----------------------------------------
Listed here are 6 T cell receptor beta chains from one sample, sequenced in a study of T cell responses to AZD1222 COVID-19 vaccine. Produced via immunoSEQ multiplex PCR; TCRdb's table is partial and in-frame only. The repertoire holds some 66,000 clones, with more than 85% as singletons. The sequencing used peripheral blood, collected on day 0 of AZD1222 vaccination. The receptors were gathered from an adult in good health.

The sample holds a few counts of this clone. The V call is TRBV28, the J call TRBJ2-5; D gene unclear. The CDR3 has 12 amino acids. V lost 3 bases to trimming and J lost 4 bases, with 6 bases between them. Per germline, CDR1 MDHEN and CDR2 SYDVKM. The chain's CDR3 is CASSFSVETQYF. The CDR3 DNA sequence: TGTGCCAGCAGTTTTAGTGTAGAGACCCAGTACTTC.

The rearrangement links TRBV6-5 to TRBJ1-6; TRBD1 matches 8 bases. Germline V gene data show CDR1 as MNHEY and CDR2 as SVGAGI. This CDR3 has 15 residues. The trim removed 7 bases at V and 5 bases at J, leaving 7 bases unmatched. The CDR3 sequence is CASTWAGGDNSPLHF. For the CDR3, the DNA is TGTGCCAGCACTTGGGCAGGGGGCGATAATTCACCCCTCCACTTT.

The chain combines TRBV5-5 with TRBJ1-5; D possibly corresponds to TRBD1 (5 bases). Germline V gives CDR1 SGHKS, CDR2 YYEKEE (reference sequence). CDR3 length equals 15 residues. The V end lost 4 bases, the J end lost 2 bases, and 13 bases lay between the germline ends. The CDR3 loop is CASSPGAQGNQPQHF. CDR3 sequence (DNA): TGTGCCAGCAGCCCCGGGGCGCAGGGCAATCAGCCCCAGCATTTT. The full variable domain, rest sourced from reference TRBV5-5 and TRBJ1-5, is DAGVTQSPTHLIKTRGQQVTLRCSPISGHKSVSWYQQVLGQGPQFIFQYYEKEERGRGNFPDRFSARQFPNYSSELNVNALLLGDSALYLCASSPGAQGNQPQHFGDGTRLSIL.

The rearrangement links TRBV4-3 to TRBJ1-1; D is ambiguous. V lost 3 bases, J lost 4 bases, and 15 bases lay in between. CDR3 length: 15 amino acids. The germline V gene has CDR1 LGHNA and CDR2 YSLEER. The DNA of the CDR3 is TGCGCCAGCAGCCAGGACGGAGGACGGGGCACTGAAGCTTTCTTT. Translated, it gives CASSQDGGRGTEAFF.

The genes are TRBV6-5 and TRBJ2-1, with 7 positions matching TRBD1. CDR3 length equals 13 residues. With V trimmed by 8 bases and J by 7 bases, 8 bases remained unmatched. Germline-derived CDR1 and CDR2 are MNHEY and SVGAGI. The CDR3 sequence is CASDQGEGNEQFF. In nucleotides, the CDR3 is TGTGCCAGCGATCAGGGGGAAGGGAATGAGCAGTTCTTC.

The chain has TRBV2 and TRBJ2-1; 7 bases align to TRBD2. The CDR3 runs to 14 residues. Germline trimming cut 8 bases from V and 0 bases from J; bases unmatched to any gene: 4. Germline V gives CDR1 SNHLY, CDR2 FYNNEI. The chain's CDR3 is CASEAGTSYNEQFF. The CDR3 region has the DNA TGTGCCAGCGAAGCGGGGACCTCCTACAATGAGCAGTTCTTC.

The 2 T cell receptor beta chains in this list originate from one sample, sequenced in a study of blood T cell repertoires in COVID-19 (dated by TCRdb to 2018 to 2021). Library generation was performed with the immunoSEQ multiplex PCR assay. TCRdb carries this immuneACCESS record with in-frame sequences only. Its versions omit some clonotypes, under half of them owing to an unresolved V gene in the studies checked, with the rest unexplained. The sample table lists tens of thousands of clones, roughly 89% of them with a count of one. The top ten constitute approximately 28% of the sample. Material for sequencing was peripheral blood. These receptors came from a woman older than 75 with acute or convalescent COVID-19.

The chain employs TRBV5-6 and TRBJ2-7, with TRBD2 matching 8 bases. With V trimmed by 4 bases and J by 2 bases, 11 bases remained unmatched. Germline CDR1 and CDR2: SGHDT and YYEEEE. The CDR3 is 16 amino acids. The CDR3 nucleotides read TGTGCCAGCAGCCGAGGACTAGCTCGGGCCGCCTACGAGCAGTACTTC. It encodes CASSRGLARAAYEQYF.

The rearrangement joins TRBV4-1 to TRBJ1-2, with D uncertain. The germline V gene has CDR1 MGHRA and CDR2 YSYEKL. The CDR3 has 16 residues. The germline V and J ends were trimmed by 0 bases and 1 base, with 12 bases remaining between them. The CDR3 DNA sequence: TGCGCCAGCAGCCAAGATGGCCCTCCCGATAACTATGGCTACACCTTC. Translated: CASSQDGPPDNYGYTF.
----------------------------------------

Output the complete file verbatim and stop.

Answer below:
Listed here are 6 T cell receptor beta chains from one sample, sequenced in a study of T cell responses to AZD1222 COVID-19 vaccine. Produced via immunoSEQ multiplex PCR; TCRdb's table is partial and in-frame only. The repertoire holds some 66,000 clones, with more than 85% as singletons. The sequencing used peripheral blood, collected on day 0 of AZD1222 vaccination. The receptors were gathered from an adult in good health.

The sample holds a few counts of this clone. The V call is TRBV28, the J call TRBJ2-5; D gene unclear. The CDR3 has 12 amino acids. V lost 3 bases to trimming and J lost 4 bases, with 6 bases between them. Per germline, CDR1 MDHEN and CDR2 SYDVKM. The chain's CDR3 is CASSFSVETQYF. The CDR3 DNA sequence: TGTGCCAGCAGTTTTAGTGTAGAGACCCAGTACTTC.

The rearrangement links TRBV6-5 to TRBJ1-6; TRBD1 matches 8 bases. Germline V gene data show CDR1 as MNHEY and CDR2 as SVGAGI. This CDR3 has 15 residues. The trim removed 7 bases at V and 5 bases at J, leaving 7 bases unmatched. The CDR3 sequence is CASTWAGGDNSPLHF. For the CDR3, the DNA is TGTGCCAGCACTTGGGCAGGGGGCGATAATTCACCCCTCCACTTT.

The chain combines TRBV5-5 with TRBJ1-5; D possibly corresponds to TRBD1 (5 bases). Germline V gives CDR1 SGHKS, CDR2 YYEKEE (reference sequence). CDR3 length equals 15 residues. The V end lost 4 bases, the J end lost 2 bases, and 13 bases lay between the germline ends. The CDR3 loop is CASSPGAQGNQPQHF. CDR3 sequence (DNA): TGTGCCAGCAGCCCCGGGGCGCAGGGCAATCAGCCCCAGCATTTT. The full variable domain, rest sourced from reference TRBV5-5 and TRBJ1-5, is DAGVTQSPTHLIKTRGQQVTLRCSPISGHKSVSWYQQVLGQGPQFIFQYYEKEERGRGNFPDRFSARQFPNYSSELNVNALLLGDSALYLCASSPGAQGNQPQHFGDGTRLSIL.

The rearrangement links TRBV4-3 to TRBJ1-1; D is ambiguous. V lost 3 bases, J lost 4 bases, and 15 bases lay in between. CDR3 length: 15 amino acids. The germline V gene has CDR1 LGHNA and CDR2 YSLEER. The DNA of the CDR3 is TGCGCCAGCAGCCAGGACGGAGGACGGGGCACTGAAGCTTTCTTT. Translated, it gives CASSQDGGRGTEAFF.

The genes are TRBV6-5 and TRBJ2-1, with 7 positions matching TRBD1. CDR3 length equals 13 residues. With V trimmed by 8 bases and J by 7 bases, 8 bases remained unmatched. Germline-derived CDR1 and CDR2 are MNHEY and SVGAGI. The CDR3 sequence is CASDQGEGNEQFF. In nucleotides, the CDR3 is TGTGCCAGCGATCAGGGGGAAGGGAATGAGCAGTTCTTC.

The chain has TRBV2 and TRBJ2-1; 7 bases align to TRBD2. The CDR3 runs to 14 residues. Germline trimming cut 8 bases from V and 0 bases from J; bases unmatched to any gene: 4. Germline V gives CDR1 SNHLY, CDR2 FYNNEI. The chain's CDR3 is CASEAGTSYNEQFF. The CDR3 region has the DNA TGTGCCAGCGAAGCGGGGACCTCCTACAATGAGCAGTTCTTC.

The 2 T cell receptor beta chains in this list originate from one sample, sequenced in a study of blood T cell repertoires in COVID-19 (dated by TCRdb to 2018 to 2021). Library generation was performed with the immunoSEQ multiplex PCR assay. TCRdb carries this immuneACCESS record with in-frame sequences only. Its versions omit some clonotypes, under half of them owing to an unresolved V gene in the studies checked, with the rest unexplained. The sample table lists tens of thousands of clones, roughly 89% of them with a count of one. The top ten constitute approximately 28% of the sample. Material for sequencing was peripheral blood. These receptors came from a woman older than 75 with acute or convalescent COVID-19.

The chain employs TRBV5-6 and TRBJ2-7, with TRBD2 matching 8 bases. With V trimmed by 4 bases and J by 2 bases, 11 bases remained unmatched. Germline CDR1 and CDR2: SGHDT and YYEEEE. The CDR3 is 16 amino acids. The CDR3 nucleotides read TGTGCCAGCAGCCGAGGACTAGCTCGGGCCGCCTACGAGCAGTACTTC. It encodes CASSRGLARAAYEQYF.

The rearrangement joins TRBV4-1 to TRBJ1-2, with D uncertain. The germline V gene has CDR1 MGHRA and CDR2 YSYEKL. The CDR3 has 16 residues. The germline V and J ends were trimmed by 0 bases and 1 base, with 12 bases remaining between them. The CDR3 DNA sequence: TGCGCCAGCAGCCAAGATGGCCCTCCCGATAACTATGGCTACACCTTC. Translated: CASSQDGPPDNYGYTF.